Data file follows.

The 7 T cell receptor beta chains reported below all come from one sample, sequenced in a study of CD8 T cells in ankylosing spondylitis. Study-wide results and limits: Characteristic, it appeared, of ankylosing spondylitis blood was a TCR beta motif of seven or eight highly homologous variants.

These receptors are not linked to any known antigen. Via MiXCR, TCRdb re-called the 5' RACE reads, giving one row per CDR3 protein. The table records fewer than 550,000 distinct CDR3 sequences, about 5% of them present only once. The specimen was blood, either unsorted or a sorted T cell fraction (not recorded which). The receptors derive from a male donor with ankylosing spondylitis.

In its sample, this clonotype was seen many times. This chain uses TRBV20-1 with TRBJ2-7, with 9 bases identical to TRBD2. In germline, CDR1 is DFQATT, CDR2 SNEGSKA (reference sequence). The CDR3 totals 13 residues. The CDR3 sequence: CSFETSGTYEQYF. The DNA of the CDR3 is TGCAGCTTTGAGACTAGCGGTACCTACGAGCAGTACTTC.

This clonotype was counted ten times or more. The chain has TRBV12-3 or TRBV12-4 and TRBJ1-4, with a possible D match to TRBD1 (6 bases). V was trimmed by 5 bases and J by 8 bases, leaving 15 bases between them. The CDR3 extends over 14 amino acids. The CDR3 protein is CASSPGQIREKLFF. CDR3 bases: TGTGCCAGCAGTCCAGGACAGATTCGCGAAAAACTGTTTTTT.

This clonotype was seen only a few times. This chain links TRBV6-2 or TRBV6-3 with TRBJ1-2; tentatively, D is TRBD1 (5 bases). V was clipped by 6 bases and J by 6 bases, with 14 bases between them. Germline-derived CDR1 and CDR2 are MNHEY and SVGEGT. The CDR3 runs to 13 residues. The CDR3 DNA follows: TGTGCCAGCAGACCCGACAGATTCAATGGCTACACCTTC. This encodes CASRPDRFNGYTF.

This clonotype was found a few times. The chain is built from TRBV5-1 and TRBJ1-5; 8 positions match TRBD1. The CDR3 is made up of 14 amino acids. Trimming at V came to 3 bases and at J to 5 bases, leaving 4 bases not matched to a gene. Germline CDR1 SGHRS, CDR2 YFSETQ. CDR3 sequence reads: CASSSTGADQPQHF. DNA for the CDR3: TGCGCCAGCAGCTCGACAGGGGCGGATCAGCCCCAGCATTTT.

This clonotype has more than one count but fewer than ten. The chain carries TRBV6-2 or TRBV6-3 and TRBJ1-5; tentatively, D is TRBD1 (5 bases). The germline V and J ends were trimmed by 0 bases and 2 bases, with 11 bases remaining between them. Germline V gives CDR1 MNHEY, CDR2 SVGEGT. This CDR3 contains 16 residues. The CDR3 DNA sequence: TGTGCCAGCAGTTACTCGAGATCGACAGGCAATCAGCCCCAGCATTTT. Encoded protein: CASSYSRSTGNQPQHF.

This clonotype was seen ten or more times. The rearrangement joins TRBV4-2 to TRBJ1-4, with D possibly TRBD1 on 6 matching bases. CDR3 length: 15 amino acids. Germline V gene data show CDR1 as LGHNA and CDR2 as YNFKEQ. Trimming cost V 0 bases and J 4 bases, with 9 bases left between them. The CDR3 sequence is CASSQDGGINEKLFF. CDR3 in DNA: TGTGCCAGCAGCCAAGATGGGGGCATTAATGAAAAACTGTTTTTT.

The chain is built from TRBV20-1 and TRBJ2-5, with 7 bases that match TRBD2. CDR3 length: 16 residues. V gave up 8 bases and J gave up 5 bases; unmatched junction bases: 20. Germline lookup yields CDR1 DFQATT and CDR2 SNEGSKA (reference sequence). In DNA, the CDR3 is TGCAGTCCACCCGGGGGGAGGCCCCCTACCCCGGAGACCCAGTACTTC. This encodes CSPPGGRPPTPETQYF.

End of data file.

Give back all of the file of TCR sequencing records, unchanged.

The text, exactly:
The 7 T cell receptor beta chains reported below all come from one sample, sequenced in a study of CD8 T cells in ankylosing spondylitis. Study-wide results and limits: Characteristic, it appeared, of ankylosing spondylitis blood was a TCR beta motif of seven or eight highly homologous variants.

These receptors are not linked to any known antigen. Via MiXCR, TCRdb re-called the 5' RACE reads, giving one row per CDR3 protein. The table records fewer than 550,000 distinct CDR3 sequences, about 5% of them present only once. The specimen was blood, either unsorted or a sorted T cell fraction (not recorded which). The receptors derive from a male donor with ankylosing spondylitis.

In its sample, this clonotype was seen many times. This chain uses TRBV20-1 with TRBJ2-7, with 9 bases identical to TRBD2. In germline, CDR1 is DFQATT, CDR2 SNEGSKA (reference sequence). The CDR3 totals 13 residues. The CDR3 sequence: CSFETSGTYEQYF. The DNA of the CDR3 is TGCAGCTTTGAGACTAGCGGTACCTACGAGCAGTACTTC.

This clonotype was counted ten times or more. The chain has TRBV12-3 or TRBV12-4 and TRBJ1-4, with a possible D match to TRBD1 (6 bases). V was trimmed by 5 bases and J by 8 bases, leaving 15 bases between them. The CDR3 extends over 14 amino acids. The CDR3 protein is CASSPGQIREKLFF. CDR3 bases: TGTGCCAGCAGTCCAGGACAGATTCGCGAAAAACTGTTTTTT.

This clonotype was seen only a few times. This chain links TRBV6-2 or TRBV6-3 with TRBJ1-2; tentatively, D is TRBD1 (5 bases). V was clipped by 6 bases and J by 6 bases, with 14 bases between them. Germline-derived CDR1 and CDR2 are MNHEY and SVGEGT. The CDR3 runs to 13 residues. The CDR3 DNA follows: TGTGCCAGCAGACCCGACAGATTCAATGGCTACACCTTC. This encodes CASRPDRFNGYTF.

This clonotype was found a few times. The chain is built from TRBV5-1 and TRBJ1-5; 8 positions match TRBD1. The CDR3 is made up of 14 amino acids. Trimming at V came to 3 bases and at J to 5 bases, leaving 4 bases not matched to a gene. Germline CDR1 SGHRS, CDR2 YFSETQ. CDR3 sequence reads: CASSSTGADQPQHF. DNA for the CDR3: TGCGCCAGCAGCTCGACAGGGGCGGATCAGCCCCAGCATTTT.

This clonotype has more than one count but fewer than ten. The chain carries TRBV6-2 or TRBV6-3 and TRBJ1-5; tentatively, D is TRBD1 (5 bases). The germline V and J ends were trimmed by 0 bases and 2 bases, with 11 bases remaining between them. Germline V gives CDR1 MNHEY, CDR2 SVGEGT. This CDR3 contains 16 residues. The CDR3 DNA sequence: TGTGCCAGCAGTTACTCGAGATCGACAGGCAATCAGCCCCAGCATTTT. Encoded protein: CASSYSRSTGNQPQHF.

This clonotype was seen ten or more times. The rearrangement joins TRBV4-2 to TRBJ1-4, with D possibly TRBD1 on 6 matching bases. CDR3 length: 15 amino acids. Germline V gene data show CDR1 as LGHNA and CDR2 as YNFKEQ. Trimming cost V 0 bases and J 4 bases, with 9 bases left between them. The CDR3 sequence is CASSQDGGINEKLFF. CDR3 in DNA: TGTGCCAGCAGCCAAGATGGGGGCATTAATGAAAAACTGTTTTTT.

The chain is built from TRBV20-1 and TRBJ2-5, with 7 bases that match TRBD2. CDR3 length: 16 residues. V gave up 8 bases and J gave up 5 bases; unmatched junction bases: 20. Germline lookup yields CDR1 DFQATT and CDR2 SNEGSKA (reference sequence). In DNA, the CDR3 is TGCAGTCCACCCGGGGGGAGGCCCCCTACCCCGGAGACCCAGTACTTC. This encodes CSPPGGRPPTPETQYF.